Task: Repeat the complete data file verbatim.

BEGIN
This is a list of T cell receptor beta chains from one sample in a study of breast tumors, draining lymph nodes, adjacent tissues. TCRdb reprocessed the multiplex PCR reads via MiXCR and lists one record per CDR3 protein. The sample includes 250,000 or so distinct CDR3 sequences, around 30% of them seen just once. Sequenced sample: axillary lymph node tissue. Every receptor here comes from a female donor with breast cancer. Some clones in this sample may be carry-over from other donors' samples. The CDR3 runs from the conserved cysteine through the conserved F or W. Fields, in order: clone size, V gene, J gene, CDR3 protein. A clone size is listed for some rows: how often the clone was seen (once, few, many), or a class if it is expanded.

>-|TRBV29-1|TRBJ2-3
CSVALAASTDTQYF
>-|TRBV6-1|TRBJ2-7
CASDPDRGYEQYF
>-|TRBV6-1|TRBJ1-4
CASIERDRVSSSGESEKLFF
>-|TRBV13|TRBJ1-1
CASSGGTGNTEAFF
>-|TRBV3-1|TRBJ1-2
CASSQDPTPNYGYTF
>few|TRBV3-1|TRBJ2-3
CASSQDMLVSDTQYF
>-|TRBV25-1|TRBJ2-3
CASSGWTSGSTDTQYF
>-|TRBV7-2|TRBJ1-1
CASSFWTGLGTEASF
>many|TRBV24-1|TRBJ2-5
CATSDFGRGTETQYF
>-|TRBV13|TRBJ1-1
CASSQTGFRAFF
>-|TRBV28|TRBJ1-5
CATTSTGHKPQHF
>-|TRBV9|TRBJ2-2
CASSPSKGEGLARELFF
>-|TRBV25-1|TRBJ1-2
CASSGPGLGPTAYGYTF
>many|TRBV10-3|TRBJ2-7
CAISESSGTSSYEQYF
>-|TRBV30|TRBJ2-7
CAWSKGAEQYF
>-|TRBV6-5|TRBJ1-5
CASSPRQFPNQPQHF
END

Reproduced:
This is a list of T cell receptor beta chains from one sample in a study of breast tumors, draining lymph nodes, adjacent tissues. TCRdb reprocessed the multiplex PCR reads via MiXCR and lists one record per CDR3 protein. The sample includes 250,000 or so distinct CDR3 sequences, around 30% of them seen just once. Sequenced sample: axillary lymph node tissue. Every receptor here comes from a female donor with breast cancer. Some clones in this sample may be carry-over from other donors' samples. The CDR3 runs from the conserved cysteine through the conserved F or W. Fields, in order: clone size, V gene, J gene, CDR3 protein. A clone size is listed for some rows: how often the clone was seen (once, few, many), or a class if it is expanded.

>-|TRBV29-1|TRBJ2-3
CSVALAASTDTQYF
>-|TRBV6-1|TRBJ2-7
CASDPDRGYEQYF
>-|TRBV6-1|TRBJ1-4
CASIERDRVSSSGESEKLFF
>-|TRBV13|TRBJ1-1
CASSGGTGNTEAFF
>-|TRBV3-1|TRBJ1-2
CASSQDPTPNYGYTF
>few|TRBV3-1|TRBJ2-3
CASSQDMLVSDTQYF
>-|TRBV25-1|TRBJ2-3
CASSGWTSGSTDTQYF
>-|TRBV7-2|TRBJ1-1
CASSFWTGLGTEASF
>many|TRBV24-1|TRBJ2-5
CATSDFGRGTETQYF
>-|TRBV13|TRBJ1-1
CASSQTGFRAFF
>-|TRBV28|TRBJ1-5
CATTSTGHKPQHF
>-|TRBV9|TRBJ2-2
CASSPSKGEGLARELFF
>-|TRBV25-1|TRBJ1-2
CASSGPGLGPTAYGYTF
>many|TRBV10-3|TRBJ2-7
CAISESSGTSSYEQYF
>-|TRBV30|TRBJ2-7
CAWSKGAEQYF
>-|TRBV6-5|TRBJ1-5
CASSPRQFPNQPQHF